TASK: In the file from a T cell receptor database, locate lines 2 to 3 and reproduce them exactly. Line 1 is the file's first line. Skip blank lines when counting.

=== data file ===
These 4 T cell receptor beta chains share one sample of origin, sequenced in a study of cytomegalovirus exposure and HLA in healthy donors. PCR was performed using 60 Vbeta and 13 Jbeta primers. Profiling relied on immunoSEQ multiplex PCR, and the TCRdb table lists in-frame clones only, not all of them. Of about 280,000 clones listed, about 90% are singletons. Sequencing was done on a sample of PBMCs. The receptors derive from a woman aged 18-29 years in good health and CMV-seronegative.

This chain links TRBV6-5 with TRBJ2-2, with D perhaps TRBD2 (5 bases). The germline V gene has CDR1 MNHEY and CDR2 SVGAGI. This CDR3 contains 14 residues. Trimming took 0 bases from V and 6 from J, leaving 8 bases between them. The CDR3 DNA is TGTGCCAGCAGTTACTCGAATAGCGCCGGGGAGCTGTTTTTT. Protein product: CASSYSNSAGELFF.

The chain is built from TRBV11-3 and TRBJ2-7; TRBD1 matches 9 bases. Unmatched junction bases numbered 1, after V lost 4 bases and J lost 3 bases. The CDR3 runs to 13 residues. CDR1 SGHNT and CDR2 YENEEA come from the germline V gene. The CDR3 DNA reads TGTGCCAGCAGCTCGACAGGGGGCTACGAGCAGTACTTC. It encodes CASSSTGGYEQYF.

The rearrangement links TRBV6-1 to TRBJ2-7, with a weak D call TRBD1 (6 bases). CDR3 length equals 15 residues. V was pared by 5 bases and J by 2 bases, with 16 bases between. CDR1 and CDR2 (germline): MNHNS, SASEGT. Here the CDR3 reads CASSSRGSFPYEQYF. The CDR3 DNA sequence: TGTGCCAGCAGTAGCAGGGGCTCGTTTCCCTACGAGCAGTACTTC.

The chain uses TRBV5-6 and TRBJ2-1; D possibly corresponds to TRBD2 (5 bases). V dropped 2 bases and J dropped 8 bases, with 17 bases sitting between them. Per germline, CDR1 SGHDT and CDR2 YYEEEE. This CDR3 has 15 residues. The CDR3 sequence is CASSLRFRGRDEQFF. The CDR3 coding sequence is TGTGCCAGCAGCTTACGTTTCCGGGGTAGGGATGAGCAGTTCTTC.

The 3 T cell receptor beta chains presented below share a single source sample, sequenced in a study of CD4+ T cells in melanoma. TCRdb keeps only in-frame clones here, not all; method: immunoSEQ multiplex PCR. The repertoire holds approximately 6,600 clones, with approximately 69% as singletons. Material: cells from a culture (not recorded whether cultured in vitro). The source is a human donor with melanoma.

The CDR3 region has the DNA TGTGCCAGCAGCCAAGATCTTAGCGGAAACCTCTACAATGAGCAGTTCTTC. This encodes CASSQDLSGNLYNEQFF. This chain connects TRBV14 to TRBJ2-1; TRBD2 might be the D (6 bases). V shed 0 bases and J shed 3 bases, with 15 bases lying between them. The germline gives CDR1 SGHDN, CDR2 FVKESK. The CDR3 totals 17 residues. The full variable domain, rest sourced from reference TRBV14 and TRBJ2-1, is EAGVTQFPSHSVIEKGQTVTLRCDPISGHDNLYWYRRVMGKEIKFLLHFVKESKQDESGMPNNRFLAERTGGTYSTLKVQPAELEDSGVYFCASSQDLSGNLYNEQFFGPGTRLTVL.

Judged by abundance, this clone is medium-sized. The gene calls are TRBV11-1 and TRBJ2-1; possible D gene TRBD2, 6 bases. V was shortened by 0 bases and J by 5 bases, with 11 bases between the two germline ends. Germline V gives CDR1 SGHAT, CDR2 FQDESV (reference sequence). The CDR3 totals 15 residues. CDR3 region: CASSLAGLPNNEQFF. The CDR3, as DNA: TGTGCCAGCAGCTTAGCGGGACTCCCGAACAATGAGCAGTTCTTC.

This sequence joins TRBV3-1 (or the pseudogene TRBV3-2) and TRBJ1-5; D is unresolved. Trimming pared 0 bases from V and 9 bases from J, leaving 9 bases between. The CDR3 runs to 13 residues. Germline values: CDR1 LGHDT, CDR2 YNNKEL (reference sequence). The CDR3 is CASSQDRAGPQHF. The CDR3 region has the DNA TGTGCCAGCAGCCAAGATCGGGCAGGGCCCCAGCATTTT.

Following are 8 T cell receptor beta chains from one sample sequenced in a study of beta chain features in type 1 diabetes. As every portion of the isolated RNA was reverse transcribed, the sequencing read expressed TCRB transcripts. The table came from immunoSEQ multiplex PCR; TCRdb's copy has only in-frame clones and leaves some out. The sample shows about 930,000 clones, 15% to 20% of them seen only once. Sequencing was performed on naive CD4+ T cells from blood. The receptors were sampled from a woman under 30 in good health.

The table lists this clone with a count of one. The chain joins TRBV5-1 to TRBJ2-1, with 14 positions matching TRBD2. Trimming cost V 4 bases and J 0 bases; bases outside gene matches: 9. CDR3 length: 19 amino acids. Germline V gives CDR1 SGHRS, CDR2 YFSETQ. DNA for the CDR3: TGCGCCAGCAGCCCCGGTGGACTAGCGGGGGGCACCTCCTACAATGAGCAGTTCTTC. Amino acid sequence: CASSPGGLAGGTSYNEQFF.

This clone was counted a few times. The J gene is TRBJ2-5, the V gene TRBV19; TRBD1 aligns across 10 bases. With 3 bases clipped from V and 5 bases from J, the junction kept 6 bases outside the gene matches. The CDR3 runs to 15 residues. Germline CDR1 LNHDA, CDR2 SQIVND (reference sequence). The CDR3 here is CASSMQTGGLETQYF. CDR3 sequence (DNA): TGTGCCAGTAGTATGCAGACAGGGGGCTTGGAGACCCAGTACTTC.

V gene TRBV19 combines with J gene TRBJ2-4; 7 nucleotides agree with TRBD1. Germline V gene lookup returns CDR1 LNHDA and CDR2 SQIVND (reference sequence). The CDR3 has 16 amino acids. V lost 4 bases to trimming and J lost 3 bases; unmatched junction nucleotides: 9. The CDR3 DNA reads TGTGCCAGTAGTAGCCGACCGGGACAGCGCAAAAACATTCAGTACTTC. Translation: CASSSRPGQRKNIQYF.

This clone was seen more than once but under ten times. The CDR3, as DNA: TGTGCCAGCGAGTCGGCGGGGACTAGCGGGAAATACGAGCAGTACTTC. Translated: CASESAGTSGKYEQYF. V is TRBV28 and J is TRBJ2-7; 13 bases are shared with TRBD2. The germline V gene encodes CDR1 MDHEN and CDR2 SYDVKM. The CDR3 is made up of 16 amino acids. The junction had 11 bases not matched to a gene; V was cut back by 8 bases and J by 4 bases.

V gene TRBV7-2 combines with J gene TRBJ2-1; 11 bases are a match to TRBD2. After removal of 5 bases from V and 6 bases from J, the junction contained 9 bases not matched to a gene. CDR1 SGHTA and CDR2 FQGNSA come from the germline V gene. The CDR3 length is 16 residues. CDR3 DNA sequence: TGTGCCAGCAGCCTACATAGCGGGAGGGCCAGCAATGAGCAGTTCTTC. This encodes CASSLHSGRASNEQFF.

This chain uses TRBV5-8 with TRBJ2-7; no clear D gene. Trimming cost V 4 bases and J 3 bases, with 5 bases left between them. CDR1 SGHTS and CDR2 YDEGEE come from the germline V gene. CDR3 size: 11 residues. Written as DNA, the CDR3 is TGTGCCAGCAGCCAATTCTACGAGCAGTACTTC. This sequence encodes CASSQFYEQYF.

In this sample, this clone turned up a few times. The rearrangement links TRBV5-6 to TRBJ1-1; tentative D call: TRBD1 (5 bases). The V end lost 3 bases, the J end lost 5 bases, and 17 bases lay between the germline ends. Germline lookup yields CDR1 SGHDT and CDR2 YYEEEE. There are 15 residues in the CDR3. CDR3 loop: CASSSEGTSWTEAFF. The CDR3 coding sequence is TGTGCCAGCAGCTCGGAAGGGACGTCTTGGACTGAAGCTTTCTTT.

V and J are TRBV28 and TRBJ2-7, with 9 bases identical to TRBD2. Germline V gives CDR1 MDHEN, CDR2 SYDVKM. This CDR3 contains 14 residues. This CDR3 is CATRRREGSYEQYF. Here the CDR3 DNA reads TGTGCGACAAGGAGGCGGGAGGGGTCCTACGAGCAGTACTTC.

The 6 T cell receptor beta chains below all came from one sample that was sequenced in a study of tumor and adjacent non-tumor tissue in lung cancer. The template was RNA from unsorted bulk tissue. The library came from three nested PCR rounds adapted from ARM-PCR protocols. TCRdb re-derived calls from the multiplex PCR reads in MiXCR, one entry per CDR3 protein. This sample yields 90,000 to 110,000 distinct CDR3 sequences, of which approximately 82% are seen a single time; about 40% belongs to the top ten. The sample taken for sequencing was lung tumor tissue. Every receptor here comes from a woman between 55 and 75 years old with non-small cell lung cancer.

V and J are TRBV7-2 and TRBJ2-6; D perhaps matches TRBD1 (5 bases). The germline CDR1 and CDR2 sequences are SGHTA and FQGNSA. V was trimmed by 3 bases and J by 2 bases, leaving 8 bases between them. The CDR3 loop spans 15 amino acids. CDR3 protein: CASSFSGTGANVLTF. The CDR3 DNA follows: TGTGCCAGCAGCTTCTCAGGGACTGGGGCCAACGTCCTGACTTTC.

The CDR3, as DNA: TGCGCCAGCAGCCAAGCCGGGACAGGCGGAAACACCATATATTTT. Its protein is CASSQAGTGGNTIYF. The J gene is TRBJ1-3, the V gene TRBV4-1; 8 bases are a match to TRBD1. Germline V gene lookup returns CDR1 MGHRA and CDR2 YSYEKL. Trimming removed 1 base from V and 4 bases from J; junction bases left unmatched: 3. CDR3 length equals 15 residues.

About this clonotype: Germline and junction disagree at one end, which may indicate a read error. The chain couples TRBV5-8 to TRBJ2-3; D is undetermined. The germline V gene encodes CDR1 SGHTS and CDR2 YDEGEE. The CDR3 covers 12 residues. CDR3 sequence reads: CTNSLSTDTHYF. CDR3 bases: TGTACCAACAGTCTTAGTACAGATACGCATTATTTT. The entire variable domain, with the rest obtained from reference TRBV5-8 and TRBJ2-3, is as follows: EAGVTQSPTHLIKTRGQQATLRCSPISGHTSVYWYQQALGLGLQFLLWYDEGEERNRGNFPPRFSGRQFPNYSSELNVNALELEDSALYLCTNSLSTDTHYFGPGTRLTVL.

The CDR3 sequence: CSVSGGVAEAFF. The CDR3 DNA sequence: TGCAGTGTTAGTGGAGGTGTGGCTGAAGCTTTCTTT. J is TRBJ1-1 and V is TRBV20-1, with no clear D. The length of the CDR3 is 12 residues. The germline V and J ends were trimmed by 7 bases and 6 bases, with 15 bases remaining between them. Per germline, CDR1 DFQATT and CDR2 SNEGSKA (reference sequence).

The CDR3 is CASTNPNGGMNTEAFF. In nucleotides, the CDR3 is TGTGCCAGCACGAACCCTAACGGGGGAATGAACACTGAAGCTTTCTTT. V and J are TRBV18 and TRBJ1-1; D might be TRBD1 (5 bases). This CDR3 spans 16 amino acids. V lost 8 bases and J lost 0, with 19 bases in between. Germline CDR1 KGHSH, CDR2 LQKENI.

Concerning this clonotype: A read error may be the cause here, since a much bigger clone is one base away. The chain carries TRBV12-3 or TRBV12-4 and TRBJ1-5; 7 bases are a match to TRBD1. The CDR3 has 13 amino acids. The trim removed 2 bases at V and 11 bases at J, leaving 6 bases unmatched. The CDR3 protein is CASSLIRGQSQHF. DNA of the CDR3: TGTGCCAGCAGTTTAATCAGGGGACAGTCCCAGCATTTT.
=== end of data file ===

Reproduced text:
This chain links TRBV6-5 with TRBJ2-2, with D perhaps TRBD2 (5 bases). The germline V gene has CDR1 MNHEY and CDR2 SVGAGI. This CDR3 contains 14 residues. Trimming took 0 bases from V and 6 from J, leaving 8 bases between them. The CDR3 DNA is TGTGCCAGCAGTTACTCGAATAGCGCCGGGGAGCTGTTTTTT. Protein product: CASSYSNSAGELFF.

The chain is built from TRBV11-3 and TRBJ2-7; TRBD1 matches 9 bases. Unmatched junction bases numbered 1, after V lost 4 bases and J lost 3 bases. The CDR3 runs to 13 residues. CDR1 SGHNT and CDR2 YENEEA come from the germline V gene. The CDR3 DNA reads TGTGCCAGCAGCTCGACAGGGGGCTACGAGCAGTACTTC. It encodes CASSSTGGYEQYF.